Trustee Week - Investing For Charities
Charities are unique in many ways, and identifying and implementing specific investment solutions is a prime example. Whether it is fundamental philosophical issues such as ethical investing or their approach to environmental and social governance (ESG), charities need to achieve the right balance between current income and future growth.
If they don't, practical issues such as the level of risk they can tolerate must be considered before making any investment. Working closely with investment advisers is an important step in this process, but involving other professionals also helps.
A comprehensive investment policy statement is essential, as it helps trustees set a framework to invest in. However, it requires careful monitoring, as if it isn’t, good intentions might be undermined. For example, paying out income is a reasonable objective, but what about its impact on capital in those periods where gains are limited? Working with multi-disciplinary advisers can help with these kinds of issues.
When it comes to ethical and risk issues, clarity is key. Certain areas of investment, like the tobacco industry, are regularly excluded on ethical grounds. However, the rules surrounding other investments need to be very clear.
This is especially relevant in the light of recent financial innovations like Exchange Traded Funds (ETF’s). As these can be very useful investments, especially for smaller charities, but they can have unintended consequences for example an exposure to tobacco.
Risk is an essential and sometimes confusing issue, particularly in finance, because it refers to the fluctuation of capital rather than the potential loss of that capital. No one likes to take too much risk, but avoiding risk in the short term by investing in cash deposits can increase the long-term risk due to the impact of inflation rates.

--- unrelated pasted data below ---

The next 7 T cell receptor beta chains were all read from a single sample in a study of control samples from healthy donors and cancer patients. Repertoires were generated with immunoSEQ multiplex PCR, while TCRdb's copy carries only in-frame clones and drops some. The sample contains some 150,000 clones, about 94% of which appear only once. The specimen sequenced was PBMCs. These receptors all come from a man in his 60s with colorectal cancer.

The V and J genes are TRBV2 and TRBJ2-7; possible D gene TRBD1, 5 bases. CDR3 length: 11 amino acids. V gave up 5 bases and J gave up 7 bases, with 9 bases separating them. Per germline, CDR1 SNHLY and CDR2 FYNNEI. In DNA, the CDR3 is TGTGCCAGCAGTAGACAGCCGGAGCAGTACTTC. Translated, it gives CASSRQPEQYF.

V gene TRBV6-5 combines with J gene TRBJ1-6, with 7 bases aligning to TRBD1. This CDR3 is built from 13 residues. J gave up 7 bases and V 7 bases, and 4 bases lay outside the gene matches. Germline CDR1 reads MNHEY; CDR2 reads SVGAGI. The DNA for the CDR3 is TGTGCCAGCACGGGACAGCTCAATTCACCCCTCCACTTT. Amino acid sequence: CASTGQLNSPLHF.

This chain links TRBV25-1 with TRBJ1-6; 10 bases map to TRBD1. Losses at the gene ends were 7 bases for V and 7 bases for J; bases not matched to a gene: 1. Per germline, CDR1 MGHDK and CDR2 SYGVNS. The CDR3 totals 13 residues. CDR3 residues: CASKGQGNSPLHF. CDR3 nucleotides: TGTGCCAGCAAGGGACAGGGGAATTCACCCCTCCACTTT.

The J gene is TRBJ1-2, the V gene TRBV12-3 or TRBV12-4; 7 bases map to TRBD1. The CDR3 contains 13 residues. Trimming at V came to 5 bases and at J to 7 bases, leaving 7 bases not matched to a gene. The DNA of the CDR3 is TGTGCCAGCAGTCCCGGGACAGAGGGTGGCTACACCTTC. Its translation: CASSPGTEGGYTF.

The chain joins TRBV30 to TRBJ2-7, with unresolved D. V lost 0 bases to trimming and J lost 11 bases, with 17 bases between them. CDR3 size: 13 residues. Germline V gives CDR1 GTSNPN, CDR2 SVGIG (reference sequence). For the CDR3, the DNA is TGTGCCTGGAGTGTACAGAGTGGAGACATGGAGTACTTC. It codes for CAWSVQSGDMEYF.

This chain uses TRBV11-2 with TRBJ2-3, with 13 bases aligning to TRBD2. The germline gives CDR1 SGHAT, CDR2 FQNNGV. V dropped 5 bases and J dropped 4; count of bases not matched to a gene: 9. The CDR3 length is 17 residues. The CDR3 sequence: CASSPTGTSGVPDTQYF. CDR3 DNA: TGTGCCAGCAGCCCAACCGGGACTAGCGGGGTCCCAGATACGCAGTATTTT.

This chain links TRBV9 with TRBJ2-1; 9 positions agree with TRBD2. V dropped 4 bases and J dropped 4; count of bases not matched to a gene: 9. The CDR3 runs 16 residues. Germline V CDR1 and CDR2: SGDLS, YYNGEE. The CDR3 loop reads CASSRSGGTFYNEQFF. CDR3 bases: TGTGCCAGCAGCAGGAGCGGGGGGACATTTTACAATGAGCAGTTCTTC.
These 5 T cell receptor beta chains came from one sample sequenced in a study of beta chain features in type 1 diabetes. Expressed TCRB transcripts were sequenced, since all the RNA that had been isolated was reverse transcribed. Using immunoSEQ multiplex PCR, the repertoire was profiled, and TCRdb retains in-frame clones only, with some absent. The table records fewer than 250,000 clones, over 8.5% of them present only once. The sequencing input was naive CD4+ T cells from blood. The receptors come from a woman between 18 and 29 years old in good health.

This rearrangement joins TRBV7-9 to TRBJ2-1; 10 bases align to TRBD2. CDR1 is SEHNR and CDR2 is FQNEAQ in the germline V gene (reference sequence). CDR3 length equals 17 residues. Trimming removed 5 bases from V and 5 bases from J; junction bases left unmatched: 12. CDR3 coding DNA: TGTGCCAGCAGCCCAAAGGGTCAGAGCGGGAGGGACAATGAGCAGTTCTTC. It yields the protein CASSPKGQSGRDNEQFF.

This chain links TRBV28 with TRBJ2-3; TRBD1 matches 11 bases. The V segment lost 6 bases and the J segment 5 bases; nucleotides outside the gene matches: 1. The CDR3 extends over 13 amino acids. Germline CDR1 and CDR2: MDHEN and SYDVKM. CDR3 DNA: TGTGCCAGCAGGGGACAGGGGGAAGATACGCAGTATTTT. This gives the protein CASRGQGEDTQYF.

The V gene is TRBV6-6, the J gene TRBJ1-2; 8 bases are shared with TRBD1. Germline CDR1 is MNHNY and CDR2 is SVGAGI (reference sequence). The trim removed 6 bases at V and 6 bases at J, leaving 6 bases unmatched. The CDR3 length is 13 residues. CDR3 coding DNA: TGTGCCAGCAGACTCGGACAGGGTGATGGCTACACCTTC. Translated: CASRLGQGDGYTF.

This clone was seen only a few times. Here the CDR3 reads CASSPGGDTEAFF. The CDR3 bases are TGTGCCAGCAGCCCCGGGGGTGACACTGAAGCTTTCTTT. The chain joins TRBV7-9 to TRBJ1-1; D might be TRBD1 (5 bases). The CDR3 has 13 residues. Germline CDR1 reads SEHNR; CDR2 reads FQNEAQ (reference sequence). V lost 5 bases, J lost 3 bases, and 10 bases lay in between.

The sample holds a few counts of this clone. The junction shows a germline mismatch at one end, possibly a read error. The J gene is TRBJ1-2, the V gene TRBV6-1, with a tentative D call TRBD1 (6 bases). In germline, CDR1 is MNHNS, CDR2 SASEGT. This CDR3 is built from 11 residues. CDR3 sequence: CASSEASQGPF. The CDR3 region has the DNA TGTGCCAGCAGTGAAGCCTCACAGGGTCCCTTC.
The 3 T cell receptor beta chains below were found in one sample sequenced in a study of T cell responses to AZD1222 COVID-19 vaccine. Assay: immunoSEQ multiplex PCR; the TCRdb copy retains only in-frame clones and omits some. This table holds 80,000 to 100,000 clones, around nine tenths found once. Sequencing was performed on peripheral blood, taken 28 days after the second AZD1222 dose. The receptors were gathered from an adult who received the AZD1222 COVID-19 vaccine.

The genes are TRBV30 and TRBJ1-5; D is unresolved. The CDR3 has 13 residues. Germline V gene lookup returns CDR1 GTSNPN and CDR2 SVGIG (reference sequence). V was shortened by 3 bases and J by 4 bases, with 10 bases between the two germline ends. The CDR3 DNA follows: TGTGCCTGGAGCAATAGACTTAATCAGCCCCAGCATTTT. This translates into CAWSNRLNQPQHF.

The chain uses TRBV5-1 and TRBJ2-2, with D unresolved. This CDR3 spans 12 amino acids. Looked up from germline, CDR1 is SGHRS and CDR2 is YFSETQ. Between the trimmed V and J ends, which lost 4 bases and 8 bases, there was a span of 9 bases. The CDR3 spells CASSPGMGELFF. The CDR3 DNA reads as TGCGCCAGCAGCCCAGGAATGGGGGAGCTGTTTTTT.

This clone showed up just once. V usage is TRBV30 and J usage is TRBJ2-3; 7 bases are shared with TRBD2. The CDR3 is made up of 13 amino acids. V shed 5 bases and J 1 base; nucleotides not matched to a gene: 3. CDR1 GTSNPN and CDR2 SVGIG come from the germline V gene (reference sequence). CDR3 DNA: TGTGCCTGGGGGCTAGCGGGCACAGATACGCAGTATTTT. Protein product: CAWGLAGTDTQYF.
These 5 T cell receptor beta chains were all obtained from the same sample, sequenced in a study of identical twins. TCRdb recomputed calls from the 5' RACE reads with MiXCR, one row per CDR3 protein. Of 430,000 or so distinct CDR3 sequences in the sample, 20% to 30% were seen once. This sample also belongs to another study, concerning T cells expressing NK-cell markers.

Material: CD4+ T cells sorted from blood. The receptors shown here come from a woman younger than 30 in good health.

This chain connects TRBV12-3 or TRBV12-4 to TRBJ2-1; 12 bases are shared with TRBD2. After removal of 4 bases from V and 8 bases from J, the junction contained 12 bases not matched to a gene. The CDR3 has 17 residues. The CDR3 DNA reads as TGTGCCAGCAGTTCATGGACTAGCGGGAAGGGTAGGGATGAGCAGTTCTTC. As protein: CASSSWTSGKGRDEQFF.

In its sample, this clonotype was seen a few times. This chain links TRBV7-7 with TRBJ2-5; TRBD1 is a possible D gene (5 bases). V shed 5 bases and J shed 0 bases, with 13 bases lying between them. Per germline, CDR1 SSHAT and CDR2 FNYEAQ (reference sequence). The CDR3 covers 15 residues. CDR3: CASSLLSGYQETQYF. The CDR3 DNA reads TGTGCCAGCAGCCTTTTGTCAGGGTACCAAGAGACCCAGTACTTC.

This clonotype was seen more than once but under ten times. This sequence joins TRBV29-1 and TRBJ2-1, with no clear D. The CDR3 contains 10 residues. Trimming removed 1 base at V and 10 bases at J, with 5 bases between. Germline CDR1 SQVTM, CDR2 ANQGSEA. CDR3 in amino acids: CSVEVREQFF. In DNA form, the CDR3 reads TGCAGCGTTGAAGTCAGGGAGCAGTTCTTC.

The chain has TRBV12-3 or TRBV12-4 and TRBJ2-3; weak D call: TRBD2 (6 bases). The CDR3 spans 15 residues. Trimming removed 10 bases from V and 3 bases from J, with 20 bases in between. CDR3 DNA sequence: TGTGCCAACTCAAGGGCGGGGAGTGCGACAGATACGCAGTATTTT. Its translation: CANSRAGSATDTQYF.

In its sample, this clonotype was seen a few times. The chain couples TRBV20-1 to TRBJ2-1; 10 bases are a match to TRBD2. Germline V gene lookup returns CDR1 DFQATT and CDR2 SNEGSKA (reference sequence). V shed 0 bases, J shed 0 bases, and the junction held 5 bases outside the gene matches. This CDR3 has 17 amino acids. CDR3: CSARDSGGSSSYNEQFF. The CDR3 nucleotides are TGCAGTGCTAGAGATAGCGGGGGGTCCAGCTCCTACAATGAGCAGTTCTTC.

However, looking at returns over a shorter time period, such as a year, can provide a misleading picture and encourage the wrong kind of activity. This is because history shows that the probability of a return from an asset that is typically viewed as risky increases over time, while that of a less risky asset decreases.
An important consideration that is receiving a lot of attention is whether to take an active or passive approach to investing. This is a broad topic, but it boils down to whether a current low cost is preferable to the prospect of better profits over time.
A key element of this debate will be the role active asset allocation takes and what limitations should be placed on a manager. A passive manager will generally select a mix of different assets consistent with an agreed objective and risk tolerance, which will change very little over time. An active manager will switch between different assets over a cycle. Done well, active management can produce better returns and smaller losses, but this is very much subject to execution risk and can disappoint.
While managing investments may appear to some to be a dark art, It is vital that everyone working with a charity's finances understand what goal is being worked towards, how it is going to be achieved, and what the risks are. Therefore, it is critical to maintain an open and regular discussion with individuals who make investment decisions.
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